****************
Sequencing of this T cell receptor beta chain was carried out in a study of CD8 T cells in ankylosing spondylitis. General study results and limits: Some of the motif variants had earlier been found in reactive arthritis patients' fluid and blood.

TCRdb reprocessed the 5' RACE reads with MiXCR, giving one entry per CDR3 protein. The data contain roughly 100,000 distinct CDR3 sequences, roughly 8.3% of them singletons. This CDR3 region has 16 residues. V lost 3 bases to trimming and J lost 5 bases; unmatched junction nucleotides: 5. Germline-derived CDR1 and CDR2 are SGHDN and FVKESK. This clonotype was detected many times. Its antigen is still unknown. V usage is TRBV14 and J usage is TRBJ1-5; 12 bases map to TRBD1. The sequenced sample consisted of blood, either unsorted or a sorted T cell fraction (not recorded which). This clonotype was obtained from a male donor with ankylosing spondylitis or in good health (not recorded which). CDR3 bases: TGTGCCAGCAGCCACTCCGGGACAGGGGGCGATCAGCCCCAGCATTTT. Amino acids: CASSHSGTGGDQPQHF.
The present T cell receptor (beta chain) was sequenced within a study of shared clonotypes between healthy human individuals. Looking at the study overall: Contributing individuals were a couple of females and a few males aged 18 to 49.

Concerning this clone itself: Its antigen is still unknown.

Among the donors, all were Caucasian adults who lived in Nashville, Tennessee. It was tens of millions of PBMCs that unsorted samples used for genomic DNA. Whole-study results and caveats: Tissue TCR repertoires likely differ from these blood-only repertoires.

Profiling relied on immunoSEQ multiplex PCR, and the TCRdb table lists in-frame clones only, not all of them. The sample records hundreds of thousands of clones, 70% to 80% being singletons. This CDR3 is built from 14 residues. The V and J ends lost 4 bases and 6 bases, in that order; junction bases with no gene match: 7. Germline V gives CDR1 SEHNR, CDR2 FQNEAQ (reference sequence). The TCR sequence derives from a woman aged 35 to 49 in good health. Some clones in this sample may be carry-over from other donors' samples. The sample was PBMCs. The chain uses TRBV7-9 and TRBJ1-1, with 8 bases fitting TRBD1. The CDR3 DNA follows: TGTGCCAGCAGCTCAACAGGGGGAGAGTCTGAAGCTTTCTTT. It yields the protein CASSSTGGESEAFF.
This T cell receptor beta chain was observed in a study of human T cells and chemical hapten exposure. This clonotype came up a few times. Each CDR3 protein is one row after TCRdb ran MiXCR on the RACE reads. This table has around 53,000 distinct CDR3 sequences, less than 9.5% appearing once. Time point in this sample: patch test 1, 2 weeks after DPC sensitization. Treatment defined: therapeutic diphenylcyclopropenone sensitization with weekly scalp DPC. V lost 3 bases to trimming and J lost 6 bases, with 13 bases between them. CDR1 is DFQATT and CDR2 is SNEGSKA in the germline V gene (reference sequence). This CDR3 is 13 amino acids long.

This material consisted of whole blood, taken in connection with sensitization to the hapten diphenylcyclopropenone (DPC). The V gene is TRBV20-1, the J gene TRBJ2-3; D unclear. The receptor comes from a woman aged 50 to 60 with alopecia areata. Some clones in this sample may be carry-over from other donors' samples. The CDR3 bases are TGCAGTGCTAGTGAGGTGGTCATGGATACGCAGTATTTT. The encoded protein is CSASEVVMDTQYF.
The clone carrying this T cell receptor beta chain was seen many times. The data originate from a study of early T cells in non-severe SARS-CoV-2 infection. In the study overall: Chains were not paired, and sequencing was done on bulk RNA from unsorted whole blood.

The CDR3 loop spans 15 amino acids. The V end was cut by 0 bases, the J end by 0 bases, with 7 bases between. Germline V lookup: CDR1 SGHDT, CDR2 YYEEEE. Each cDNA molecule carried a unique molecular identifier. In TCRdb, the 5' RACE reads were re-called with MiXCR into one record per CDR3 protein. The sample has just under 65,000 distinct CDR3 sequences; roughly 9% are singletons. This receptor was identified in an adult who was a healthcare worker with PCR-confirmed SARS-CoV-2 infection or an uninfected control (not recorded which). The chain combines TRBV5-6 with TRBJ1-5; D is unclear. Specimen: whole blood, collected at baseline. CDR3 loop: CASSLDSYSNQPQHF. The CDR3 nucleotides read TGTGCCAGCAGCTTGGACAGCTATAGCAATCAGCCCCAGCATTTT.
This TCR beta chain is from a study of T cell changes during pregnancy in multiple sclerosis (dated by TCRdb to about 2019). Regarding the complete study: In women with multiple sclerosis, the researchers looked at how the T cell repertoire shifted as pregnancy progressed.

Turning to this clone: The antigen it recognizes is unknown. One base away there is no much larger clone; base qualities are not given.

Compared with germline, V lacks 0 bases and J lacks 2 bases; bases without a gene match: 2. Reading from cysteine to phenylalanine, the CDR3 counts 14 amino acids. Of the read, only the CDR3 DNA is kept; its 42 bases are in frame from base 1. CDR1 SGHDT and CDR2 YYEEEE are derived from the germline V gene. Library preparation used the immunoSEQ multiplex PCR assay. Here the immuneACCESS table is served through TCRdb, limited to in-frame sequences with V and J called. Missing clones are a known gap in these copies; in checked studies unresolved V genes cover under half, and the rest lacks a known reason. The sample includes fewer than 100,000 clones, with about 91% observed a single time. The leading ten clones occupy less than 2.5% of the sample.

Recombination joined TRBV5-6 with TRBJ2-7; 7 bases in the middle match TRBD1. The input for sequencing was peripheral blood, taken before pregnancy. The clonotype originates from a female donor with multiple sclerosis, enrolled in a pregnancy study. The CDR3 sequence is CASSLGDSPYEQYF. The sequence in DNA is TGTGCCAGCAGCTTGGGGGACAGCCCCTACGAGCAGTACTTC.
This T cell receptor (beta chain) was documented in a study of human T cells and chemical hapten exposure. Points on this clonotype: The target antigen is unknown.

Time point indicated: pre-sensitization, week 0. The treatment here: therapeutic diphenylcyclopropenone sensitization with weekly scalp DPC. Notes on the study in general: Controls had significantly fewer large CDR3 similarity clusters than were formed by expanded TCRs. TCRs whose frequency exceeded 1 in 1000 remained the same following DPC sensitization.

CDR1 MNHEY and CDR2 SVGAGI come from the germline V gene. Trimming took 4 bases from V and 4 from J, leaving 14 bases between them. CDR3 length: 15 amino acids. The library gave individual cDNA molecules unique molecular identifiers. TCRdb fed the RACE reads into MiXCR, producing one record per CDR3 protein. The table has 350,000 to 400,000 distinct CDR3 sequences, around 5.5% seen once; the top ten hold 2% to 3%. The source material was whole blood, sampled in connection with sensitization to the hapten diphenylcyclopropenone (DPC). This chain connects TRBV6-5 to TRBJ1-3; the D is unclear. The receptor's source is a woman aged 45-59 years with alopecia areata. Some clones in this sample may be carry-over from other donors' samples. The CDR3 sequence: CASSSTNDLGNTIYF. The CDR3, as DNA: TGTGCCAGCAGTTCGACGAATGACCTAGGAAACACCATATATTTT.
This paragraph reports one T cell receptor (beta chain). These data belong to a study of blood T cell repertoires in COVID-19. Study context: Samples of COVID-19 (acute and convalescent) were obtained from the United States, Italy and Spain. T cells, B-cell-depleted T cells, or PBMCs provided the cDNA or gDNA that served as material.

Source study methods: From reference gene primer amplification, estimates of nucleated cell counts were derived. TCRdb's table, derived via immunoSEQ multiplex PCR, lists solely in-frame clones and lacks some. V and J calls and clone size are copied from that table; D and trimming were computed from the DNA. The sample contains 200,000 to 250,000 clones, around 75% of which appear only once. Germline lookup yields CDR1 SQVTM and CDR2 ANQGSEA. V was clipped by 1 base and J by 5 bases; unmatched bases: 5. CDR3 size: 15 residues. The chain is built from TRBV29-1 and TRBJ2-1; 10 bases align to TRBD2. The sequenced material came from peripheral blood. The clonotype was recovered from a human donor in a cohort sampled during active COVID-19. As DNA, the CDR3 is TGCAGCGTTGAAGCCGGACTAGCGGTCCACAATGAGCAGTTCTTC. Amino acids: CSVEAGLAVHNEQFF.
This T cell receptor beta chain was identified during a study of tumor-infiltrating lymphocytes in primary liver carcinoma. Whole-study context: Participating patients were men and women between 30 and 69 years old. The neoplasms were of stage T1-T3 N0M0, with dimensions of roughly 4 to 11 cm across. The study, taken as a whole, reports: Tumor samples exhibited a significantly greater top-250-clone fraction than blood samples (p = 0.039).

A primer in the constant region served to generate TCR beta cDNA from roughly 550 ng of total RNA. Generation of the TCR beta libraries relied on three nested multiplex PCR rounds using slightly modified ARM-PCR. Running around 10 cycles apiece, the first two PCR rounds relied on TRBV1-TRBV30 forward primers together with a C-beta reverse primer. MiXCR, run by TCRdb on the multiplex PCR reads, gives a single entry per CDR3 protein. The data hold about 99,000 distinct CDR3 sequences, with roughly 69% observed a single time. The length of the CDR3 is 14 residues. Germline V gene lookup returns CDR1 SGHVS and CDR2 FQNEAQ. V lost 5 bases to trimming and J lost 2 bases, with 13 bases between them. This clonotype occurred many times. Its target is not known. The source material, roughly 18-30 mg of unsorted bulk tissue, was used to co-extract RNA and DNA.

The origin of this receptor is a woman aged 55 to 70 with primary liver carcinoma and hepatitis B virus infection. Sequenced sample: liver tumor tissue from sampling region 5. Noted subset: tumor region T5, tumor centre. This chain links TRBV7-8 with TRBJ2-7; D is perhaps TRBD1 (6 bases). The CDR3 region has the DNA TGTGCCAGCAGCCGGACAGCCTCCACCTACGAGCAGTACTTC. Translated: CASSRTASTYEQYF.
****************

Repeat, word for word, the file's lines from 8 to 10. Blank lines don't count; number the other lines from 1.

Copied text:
This material consisted of whole blood, taken in connection with sensitization to the hapten diphenylcyclopropenone (DPC). The V gene is TRBV20-1, the J gene TRBJ2-3; D unclear. The receptor comes from a woman aged 50 to 60 with alopecia areata. Some clones in this sample may be carry-over from other donors' samples. The CDR3 bases are TGCAGTGCTAGTGAGGTGGTCATGGATACGCAGTATTTT. The encoded protein is CSASEVVMDTQYF.
The clone carrying this T cell receptor beta chain was seen many times. The data originate from a study of early T cells in non-severe SARS-CoV-2 infection. In the study overall: Chains were not paired, and sequencing was done on bulk RNA from unsorted whole blood.

The CDR3 loop spans 15 amino acids. The V end was cut by 0 bases, the J end by 0 bases, with 7 bases between. Germline V lookup: CDR1 SGHDT, CDR2 YYEEEE. Each cDNA molecule carried a unique molecular identifier. In TCRdb, the 5' RACE reads were re-called with MiXCR into one record per CDR3 protein. The sample has just under 65,000 distinct CDR3 sequences; roughly 9% are singletons. This receptor was identified in an adult who was a healthcare worker with PCR-confirmed SARS-CoV-2 infection or an uninfected control (not recorded which). The chain combines TRBV5-6 with TRBJ1-5; D is unclear. Specimen: whole blood, collected at baseline. CDR3 loop: CASSLDSYSNQPQHF. The CDR3 nucleotides read TGTGCCAGCAGCTTGGACAGCTATAGCAATCAGCCCCAGCATTTT.